But if they strike first and nail their wish list, they will instantly become part of the strongest conference discussion based on teams and the overall progressiveness of their brand.  While getting Notre Dame is still the golden ticket in this game for the Big Ten, if the Pac-10 pulls off a major expansion before the Big Ten makes its mark, even if that mark does ultimately become Notre Dame, the Big Ten will be seen as a reactionary stalwart too slow and methodical to force the action.

By speeding up their process now, the Big Ten, while still a bit reactionary, will show a willingness and ability to adjust. 

LawBuck laid out a 3 step strategy to expansion that made a lot of sense, and the reality is that if the Big Ten plucks Nebraska, the rest of the Big XII chips will also fall, and most of them will likely fall to the Pac-10. 

For this reason, I say the Big Ten takes on the above attitude that I described ("We're the Big Ten, who the F@*# are YOU??!?!?!") and take back the discussion.   I say they come right out and reveal the plan to create a 14-team conference and that formal invitations will be extended to Notre Dame, Nebraska and Missouri.  Furthermore, I say that they publicly release a list of exactly what financial and non-financial benefits each of these schools will realize in comparison to their current situation.  And lastly, give those 3 schools a deadline to make a decision.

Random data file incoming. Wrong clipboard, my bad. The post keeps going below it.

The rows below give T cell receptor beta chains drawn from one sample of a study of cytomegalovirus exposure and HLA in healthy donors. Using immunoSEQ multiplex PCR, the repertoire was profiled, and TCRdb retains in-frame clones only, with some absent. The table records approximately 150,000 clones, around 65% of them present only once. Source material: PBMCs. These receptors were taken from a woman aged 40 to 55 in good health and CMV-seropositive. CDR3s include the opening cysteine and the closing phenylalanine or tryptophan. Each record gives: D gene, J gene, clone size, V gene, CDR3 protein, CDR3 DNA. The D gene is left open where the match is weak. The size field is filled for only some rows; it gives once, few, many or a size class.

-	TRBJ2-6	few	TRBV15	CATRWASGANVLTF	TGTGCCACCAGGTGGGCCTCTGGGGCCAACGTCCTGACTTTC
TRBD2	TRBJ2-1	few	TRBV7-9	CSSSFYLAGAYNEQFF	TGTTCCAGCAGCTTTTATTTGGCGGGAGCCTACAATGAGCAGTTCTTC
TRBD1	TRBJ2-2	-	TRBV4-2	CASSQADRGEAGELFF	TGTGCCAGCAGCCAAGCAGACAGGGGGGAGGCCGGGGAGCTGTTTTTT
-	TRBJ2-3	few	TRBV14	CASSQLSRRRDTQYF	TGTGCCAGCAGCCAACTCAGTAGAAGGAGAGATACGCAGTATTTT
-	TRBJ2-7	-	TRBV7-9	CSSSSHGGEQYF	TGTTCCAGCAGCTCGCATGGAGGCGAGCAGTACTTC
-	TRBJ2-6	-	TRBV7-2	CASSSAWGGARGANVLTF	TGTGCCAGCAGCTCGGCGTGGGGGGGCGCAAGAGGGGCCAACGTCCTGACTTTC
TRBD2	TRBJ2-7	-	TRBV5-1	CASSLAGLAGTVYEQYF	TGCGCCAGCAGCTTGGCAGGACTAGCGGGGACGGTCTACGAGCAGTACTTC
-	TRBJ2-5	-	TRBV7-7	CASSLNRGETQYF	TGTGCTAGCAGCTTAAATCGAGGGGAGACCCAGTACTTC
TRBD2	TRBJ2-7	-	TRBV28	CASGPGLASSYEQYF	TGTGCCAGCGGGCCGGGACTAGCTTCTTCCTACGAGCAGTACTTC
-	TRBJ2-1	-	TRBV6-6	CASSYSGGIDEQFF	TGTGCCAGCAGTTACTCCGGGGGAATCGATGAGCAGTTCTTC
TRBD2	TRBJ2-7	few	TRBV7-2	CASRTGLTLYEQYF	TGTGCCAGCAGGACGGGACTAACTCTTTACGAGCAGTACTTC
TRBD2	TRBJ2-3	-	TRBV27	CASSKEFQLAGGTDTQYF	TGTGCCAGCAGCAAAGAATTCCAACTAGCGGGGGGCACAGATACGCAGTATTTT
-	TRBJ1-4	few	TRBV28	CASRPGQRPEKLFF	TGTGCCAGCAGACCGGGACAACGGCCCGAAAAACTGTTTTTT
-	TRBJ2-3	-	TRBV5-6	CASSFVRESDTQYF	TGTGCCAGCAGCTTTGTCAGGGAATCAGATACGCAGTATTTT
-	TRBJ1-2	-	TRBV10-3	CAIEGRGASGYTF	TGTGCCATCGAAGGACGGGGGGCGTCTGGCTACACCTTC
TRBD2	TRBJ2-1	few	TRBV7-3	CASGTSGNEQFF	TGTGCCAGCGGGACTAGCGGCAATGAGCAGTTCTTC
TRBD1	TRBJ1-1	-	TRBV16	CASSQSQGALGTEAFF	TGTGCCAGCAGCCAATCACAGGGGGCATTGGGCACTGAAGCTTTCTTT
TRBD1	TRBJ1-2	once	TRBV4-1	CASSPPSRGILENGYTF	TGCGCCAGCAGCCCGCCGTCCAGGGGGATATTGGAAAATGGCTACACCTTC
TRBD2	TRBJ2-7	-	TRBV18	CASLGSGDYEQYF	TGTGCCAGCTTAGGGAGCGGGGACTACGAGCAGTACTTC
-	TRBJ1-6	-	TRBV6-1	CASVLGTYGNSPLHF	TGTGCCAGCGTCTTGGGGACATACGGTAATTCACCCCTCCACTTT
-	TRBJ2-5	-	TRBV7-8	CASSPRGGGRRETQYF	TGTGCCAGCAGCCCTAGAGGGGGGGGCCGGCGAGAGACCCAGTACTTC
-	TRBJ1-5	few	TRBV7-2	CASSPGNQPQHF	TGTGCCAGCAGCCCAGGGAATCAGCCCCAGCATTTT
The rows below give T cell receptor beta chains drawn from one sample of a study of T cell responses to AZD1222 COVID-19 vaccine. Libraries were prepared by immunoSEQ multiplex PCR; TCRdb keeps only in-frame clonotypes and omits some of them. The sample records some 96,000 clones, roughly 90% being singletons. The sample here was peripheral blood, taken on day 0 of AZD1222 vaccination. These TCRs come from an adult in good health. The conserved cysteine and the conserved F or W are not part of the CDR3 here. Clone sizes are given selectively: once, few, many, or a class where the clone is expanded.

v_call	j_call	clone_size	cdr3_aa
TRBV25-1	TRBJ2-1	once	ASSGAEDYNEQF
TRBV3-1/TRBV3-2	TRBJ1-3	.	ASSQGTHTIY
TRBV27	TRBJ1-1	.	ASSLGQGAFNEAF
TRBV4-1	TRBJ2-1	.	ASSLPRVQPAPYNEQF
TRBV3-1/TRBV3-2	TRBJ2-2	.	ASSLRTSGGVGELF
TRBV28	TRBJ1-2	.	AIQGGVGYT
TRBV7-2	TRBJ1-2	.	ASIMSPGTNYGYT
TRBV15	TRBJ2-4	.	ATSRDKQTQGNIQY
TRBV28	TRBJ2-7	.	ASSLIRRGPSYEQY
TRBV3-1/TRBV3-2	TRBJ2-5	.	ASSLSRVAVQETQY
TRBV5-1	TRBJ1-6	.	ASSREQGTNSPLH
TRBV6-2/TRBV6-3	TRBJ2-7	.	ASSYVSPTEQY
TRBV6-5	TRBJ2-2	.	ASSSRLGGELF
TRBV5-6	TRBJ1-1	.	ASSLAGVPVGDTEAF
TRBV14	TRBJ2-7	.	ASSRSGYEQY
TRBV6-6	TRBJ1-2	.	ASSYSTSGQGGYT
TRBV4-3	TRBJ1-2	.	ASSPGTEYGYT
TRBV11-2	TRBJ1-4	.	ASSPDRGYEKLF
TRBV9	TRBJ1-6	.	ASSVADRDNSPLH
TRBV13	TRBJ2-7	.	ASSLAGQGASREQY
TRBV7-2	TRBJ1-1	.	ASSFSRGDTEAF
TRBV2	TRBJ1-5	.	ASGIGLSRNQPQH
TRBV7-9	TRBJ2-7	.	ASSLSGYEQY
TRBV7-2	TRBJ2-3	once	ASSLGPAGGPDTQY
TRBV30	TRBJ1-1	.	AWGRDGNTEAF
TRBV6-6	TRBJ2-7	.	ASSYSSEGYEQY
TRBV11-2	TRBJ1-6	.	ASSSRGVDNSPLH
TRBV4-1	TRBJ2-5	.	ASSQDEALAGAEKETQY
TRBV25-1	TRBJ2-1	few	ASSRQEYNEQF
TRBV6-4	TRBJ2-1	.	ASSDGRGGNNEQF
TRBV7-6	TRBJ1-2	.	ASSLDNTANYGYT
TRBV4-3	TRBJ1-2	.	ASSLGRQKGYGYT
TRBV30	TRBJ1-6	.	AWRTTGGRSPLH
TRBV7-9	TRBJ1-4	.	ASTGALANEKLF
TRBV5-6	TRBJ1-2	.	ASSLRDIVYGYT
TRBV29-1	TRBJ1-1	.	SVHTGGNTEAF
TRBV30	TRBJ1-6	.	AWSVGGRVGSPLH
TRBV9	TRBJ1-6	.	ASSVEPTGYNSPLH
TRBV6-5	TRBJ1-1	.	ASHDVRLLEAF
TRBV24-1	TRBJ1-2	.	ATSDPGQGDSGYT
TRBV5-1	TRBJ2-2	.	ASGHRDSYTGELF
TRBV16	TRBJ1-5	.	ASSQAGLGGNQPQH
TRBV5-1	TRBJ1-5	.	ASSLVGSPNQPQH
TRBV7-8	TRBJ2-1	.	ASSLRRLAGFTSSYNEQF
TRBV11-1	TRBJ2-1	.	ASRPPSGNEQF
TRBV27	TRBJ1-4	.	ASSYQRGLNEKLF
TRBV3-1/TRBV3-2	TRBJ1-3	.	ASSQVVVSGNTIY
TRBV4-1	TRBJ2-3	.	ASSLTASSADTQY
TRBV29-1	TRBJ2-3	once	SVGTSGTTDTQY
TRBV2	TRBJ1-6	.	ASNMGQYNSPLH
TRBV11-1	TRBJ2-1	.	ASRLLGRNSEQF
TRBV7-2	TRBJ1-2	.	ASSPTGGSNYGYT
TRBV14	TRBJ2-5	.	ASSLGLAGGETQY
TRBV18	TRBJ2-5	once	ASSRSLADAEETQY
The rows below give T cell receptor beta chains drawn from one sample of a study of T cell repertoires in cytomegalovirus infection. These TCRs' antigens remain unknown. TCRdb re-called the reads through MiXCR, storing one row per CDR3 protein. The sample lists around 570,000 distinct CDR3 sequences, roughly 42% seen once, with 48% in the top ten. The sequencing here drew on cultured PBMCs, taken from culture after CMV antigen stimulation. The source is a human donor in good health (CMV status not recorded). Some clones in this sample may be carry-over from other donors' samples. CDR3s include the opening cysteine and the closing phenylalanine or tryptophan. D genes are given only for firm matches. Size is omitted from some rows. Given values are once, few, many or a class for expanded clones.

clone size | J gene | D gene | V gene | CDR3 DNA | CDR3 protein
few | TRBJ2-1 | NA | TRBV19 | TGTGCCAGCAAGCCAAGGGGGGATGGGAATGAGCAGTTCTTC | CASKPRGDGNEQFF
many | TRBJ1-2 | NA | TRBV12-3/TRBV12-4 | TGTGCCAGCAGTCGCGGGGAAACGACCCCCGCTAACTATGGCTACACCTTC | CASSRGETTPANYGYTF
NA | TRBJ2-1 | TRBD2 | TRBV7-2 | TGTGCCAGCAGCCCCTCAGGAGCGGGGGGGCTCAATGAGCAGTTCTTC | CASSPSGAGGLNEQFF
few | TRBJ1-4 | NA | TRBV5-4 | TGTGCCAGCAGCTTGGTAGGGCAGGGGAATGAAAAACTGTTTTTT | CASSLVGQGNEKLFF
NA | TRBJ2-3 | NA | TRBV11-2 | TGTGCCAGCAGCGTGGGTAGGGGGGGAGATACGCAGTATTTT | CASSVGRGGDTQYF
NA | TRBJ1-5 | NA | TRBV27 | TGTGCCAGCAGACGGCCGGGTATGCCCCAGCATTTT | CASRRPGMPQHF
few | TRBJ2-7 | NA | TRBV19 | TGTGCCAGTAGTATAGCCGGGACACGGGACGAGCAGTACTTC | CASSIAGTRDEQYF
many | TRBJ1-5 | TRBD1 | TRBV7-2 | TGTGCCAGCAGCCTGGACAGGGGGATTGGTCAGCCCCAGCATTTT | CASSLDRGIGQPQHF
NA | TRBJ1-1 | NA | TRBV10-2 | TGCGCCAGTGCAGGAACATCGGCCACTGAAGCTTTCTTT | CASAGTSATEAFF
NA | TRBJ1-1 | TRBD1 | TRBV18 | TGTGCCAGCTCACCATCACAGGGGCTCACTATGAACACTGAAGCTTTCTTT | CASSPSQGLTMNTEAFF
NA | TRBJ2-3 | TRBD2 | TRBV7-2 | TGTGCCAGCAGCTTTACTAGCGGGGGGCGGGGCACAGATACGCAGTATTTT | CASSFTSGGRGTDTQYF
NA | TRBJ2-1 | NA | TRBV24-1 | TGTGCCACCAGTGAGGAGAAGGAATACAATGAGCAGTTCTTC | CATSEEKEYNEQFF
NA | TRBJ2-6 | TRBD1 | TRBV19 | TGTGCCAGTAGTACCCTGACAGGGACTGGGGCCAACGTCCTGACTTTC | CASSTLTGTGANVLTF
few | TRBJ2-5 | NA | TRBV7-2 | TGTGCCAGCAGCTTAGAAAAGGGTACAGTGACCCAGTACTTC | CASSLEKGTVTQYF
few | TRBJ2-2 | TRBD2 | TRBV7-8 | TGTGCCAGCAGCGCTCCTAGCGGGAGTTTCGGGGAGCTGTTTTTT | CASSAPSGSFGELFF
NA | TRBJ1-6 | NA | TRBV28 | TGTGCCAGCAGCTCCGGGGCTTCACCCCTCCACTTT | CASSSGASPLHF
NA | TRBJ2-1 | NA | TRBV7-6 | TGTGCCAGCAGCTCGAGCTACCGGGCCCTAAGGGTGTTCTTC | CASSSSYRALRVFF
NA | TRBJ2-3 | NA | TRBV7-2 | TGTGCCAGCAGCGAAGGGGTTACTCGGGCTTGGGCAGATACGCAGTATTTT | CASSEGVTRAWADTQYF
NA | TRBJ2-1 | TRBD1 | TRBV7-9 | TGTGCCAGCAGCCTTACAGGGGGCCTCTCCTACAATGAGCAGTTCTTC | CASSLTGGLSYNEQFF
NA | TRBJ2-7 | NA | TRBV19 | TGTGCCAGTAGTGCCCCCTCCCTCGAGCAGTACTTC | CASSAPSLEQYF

I realize that Notre Dame has its own "we're... who the f@*# are you" thing going on, but let's face it, that brand doesn't have nearly the shine that it did two decades ago, and the Irish are eventually going to have to make a move.  If the Big Ten and Pac-10 form mega-conferences without Notre Dame, there will be three absolute money making machines in college football, and there's zero chance NBC sits on the sidelines and doesn't put in a bid to get one of them.  That's going to leave Notre Dame without a TV contract... and that's going to leave them at a HUGE disadvantage.

So what if Notre Dame does tell the Big Ten to take a flying leap?  Who cares?  Enjoy the continued freefall of your once-proud football tradition.  We could give a damn.  We've still got Pitt, Syracuse and Rutgers absolutely chomping at the bit to get in, all of whom provide some value to the conference.  We will absolutely have our pick of who the 14th team is.

It's time for Jim Delany to make a move.  It's summer in Big Ten country... we've been fully thawed out for months.  Let's start acting like it.

What better place than here, what better time than now?